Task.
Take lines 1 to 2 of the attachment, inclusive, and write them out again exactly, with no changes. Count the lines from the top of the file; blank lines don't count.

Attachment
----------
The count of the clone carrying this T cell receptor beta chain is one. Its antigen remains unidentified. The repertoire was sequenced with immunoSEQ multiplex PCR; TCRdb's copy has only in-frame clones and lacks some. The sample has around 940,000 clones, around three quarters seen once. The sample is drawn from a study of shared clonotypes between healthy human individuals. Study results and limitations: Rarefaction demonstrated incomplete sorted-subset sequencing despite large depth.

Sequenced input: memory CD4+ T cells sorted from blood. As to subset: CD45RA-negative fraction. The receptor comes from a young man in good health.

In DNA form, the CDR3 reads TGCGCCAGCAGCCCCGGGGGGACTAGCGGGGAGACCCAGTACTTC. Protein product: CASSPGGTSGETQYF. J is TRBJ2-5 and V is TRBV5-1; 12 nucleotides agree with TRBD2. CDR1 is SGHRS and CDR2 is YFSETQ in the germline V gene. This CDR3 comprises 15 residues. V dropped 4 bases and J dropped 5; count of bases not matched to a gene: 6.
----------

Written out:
The count of the clone carrying this T cell receptor beta chain is one. Its antigen remains unidentified. The repertoire was sequenced with immunoSEQ multiplex PCR; TCRdb's copy has only in-frame clones and lacks some. The sample has around 940,000 clones, around three quarters seen once. The sample is drawn from a study of shared clonotypes between healthy human individuals. Study results and limitations: Rarefaction demonstrated incomplete sorted-subset sequencing despite large depth.

Sequenced input: memory CD4+ T cells sorted from blood. As to subset: CD45RA-negative fraction. The receptor comes from a young man in good health.